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Strasburg Negotiations Between Nationals, Boras Could Result in Historic Signing
But demand, while a crucial factor in free agency, is not part of the equation in the draft, which is designed to maximize the team's leverage in negotiations -- especially since a rule was created years ago to grant the team a corresponding compensation pick in the following year's draft if it is unable to sign one of its picks. It is a rule that has benefited the Nationals, who also hold the 10th overall pick as compensation for failing to sign Missouri right-hander Aaron Crow last year.
Most industry observers expect Strasburg to settle for something far below $52 million, but something well above the previous record -- perhaps something in the neighborhood of $15 million to $20 million, spread out over a multiyear deal.
Boras has been known to exploit the draft to his advantage. In 1996, he found a loophole that allowed four drafted players to become free agents, gaining them an extra $20 million or more in compensation. He has also taken clients, including Jason Varitek and J.D. Drew, to independent leagues to increase their bargaining leverage.
It has been suggested Boras could sign Strasburg to an independent league team or take him to Japan -- and re-enter him in the 2010 draft -- if he does not get what he wants from the Nationals; however, that would be a riskier move for a pitcher, given pitchers' tendency to suffer arm injuries.
Both Kasten and Boras profess their respect for each other. Two years ago, when there was an opening on the board of directors of the Sports Lawyers Association, of which Kasten is a longtime board member, Kasten nominated Boras for the position after first phoning his longtime foil to make sure he was up for it.
"He chuckled and said, 'Okay, tell me what's involved,' " Kasten recalled. "I said, 'There are two meetings a year -- you should try to make one of them, at least. Oh, and there's this elaborate initiation ceremony that almost everybody has survived.' He said he would do it, and he was voted on unanimously."
Asked about his professional relationship with Boras, Kasten said: "I think we get along fine. That's not to say we don't clash from time to time. Scott just wants to get the best deal he can, always. I get that."
That is a bit more diplomatic than the comments Kasten made about Boras in a November 2007 interview on XM Radio, when he said: "I used to think of Scott as a necessary evil, and now I've changed. I no longer think he's necessary. He and I are friendly enough personally, but I think the way he conducts himself is perfectly consistent with the job he's given within the system we have. . . . If the union took over that job, and we had an agent-free universe, I think everything would be better."
When Boras was asked his relationship with Kasten, he deflected the question, saying: "The owners are the ones who dictate the philosophy of the franchise. The employee -- his philosophy is not relevant. . . . I'm going to deal with [the Nationals] professionally and objectively. That means being unemotional. I don't get into the relationship thing. I deal with the substantive part."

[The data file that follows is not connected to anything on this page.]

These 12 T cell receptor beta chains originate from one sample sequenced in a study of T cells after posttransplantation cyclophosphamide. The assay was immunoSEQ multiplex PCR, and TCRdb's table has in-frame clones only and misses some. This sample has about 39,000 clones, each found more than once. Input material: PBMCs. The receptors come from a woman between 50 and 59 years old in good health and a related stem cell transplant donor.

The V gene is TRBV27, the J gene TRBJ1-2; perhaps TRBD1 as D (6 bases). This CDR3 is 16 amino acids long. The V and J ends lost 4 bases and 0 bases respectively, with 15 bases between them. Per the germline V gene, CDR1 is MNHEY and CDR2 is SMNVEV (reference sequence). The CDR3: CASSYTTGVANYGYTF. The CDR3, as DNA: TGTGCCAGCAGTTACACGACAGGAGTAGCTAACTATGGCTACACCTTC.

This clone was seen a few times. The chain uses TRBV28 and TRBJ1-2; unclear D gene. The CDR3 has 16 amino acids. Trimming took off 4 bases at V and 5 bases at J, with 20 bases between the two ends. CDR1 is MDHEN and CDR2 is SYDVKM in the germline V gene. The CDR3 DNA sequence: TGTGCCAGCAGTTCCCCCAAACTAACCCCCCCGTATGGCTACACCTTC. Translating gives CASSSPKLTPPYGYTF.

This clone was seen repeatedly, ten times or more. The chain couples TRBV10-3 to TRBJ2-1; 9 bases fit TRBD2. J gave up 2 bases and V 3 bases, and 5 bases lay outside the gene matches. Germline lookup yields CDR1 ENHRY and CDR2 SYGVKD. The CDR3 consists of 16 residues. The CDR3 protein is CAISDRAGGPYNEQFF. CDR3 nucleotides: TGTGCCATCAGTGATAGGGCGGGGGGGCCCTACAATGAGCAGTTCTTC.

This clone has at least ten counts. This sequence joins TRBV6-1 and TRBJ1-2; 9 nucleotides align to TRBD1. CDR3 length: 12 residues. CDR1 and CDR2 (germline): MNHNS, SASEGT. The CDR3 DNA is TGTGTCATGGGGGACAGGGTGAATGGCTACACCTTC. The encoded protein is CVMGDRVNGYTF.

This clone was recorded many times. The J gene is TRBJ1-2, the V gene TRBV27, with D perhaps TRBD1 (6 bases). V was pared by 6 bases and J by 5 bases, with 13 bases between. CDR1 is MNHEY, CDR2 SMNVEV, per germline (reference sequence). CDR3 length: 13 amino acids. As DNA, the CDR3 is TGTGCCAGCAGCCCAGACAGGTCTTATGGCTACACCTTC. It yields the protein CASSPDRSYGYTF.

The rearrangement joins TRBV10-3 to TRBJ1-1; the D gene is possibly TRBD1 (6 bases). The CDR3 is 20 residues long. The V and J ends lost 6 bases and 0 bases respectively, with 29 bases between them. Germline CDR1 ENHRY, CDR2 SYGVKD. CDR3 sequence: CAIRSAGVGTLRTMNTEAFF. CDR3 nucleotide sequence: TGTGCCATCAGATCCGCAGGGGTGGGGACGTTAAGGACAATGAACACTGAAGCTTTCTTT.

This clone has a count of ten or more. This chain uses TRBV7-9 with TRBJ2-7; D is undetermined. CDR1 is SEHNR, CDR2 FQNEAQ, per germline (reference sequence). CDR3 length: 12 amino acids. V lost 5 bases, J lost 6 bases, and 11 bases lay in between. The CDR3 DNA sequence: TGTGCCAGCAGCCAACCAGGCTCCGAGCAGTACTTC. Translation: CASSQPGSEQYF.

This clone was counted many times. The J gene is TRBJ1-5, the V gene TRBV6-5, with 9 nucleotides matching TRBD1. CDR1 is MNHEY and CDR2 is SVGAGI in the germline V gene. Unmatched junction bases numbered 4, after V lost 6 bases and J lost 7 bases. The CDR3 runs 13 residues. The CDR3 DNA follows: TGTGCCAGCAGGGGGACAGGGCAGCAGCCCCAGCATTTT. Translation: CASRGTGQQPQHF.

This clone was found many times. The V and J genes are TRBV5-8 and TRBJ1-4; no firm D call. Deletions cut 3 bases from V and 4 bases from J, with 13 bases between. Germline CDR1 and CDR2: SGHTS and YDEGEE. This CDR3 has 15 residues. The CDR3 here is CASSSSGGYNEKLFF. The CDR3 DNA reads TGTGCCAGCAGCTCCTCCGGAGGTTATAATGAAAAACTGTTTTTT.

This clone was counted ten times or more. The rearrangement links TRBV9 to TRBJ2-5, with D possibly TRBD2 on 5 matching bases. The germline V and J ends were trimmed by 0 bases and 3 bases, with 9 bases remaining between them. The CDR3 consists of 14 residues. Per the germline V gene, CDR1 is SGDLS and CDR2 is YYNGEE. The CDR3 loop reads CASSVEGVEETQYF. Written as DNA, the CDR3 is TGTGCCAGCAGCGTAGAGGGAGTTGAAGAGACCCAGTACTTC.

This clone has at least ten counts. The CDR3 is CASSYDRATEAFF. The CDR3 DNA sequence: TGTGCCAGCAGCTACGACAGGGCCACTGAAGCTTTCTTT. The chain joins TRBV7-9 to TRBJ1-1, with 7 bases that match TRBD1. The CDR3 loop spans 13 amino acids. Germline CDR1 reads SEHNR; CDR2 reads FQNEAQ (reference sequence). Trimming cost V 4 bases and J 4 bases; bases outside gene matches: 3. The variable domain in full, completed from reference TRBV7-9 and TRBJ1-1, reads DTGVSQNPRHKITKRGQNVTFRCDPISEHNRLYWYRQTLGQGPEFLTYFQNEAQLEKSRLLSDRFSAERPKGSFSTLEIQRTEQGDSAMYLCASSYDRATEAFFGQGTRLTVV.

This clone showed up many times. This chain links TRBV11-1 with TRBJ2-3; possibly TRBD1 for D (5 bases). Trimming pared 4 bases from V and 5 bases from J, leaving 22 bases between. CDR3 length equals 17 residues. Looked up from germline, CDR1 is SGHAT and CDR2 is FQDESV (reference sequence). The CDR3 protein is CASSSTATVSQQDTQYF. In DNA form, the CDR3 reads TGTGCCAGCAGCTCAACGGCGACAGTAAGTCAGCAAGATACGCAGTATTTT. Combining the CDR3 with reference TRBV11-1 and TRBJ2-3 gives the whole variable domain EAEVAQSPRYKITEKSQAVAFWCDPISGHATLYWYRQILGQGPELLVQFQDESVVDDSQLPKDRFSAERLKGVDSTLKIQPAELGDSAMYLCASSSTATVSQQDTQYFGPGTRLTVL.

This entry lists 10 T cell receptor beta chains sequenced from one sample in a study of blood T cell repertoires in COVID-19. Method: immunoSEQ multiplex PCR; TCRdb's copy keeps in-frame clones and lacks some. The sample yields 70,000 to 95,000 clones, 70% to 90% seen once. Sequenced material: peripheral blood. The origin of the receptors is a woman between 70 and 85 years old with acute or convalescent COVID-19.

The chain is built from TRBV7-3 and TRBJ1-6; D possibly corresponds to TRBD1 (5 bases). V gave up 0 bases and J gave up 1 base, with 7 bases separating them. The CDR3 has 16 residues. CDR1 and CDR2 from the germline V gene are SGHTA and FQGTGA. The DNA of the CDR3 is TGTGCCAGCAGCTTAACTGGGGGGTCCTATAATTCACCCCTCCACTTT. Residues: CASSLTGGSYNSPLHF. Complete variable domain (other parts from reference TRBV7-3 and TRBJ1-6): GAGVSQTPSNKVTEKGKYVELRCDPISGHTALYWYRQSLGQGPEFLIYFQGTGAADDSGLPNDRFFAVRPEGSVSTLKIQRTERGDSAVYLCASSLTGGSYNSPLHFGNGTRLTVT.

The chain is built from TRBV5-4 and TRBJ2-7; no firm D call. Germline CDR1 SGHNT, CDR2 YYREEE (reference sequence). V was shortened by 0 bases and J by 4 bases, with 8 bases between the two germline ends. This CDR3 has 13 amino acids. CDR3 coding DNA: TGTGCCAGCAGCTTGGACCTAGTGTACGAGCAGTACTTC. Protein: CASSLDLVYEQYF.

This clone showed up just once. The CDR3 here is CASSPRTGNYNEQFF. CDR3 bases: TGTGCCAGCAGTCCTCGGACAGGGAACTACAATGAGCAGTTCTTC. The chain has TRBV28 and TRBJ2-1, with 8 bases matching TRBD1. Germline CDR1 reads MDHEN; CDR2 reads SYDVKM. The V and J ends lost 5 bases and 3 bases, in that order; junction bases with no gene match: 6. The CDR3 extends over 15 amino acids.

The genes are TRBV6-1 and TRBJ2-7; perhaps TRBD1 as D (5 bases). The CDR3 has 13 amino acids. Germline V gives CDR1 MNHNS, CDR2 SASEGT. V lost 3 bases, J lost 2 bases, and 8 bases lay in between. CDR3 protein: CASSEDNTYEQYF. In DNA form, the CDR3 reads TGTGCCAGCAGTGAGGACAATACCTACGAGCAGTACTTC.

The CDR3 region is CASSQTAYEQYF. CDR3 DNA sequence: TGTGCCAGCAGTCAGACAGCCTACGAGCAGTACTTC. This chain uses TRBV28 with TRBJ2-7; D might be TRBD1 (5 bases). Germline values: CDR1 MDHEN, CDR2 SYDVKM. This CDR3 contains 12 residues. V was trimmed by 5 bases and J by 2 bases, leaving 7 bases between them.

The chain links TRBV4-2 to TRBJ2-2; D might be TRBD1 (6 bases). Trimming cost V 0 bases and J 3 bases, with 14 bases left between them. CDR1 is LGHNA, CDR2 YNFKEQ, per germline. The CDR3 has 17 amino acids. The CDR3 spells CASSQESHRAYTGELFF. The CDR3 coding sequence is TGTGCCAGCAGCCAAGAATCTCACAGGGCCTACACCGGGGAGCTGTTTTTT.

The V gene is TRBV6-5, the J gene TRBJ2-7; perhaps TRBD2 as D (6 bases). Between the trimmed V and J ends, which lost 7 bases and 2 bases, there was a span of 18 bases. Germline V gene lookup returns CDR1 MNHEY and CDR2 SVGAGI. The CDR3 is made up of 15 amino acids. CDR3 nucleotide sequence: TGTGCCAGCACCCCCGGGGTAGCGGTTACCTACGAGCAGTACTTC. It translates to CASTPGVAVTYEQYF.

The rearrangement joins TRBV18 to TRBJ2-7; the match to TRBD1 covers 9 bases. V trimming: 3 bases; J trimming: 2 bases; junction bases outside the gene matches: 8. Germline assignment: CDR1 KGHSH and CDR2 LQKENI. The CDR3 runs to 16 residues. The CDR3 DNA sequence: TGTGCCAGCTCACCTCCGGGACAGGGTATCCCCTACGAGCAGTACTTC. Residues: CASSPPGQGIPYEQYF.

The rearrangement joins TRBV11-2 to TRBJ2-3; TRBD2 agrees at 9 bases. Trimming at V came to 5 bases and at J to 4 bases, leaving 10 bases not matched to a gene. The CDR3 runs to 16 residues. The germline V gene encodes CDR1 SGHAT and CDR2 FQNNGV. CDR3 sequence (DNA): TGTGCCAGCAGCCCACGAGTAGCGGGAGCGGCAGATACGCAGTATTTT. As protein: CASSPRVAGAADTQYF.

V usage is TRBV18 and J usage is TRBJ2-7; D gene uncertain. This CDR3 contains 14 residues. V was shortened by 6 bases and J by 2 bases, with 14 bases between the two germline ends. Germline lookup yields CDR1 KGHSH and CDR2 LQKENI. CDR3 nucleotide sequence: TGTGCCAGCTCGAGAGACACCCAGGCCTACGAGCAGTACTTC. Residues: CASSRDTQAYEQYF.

Pressed about his past dealings with Kasten, Boras said, "I have never had a problem with Stan."
But that does not appear to be exactly true. In 2001, the Atlanta Braves, of whom Kasten was team president at the time, negotiated a six-year, $75 million contract with Boras client Andruw Jones, without Boras's involvement. Although Kasten and Braves GM John Schuerholz insisted the talks were Jones's idea, and that they received assurances from the player that he was keeping Boras informed, the agent was said to be miffed about the process.
When asked recently about the Jones incident, Boras seemed to be still miffed, though more toward the Braves franchise than toward Kasten. "If you have ownership that is going to go directly to players and deny them representation, it's something that's going to be impactful on their dealings with players in the future," he said. "Because all the players in the league know about that now."
The implications of the Strasburg negotiations for the sport as a whole are clear. Although MLB has affixed suggested bonus figures for each slot in the draft (those figures reportedly are down 10 percent from a year ago, reflecting the impact of the economic recession), the system is ignored by some teams. A precedent-setting deal for Strasburg may hasten calls for a firm compensation system in the next round of collective bargaining -- something even some players would applaud.
"I think it's wrong. I really do," said Texas Rangers lefty Eddie Guardado, a 17-year veteran. "Give a guy 15, 20 million [dollars] right out of the gate? Hey, let him go through the system like everybody else, and once he gets to the big leagues, let's see how good he is. If he's really worth $20 million, or whatever -- hey, not a problem."
However, a union official said: "Our stance is that we are philosophically opposed to any systematic cap on player compensation. We'd be worried [such a cap on draft pick bonuses] was just be the first step towards a wider salary cap for the whole sport."
Regardless, Kasten said, if there is momentum toward a major change to the system in the future, it won't be because the Nationals exploded the current system with a deal for Strasburg.
"We're attempting to sign someone consistent with the system already in place. That's our view, and no one [from MLB] is telling us that," he said. "We're simply not going to change the sport."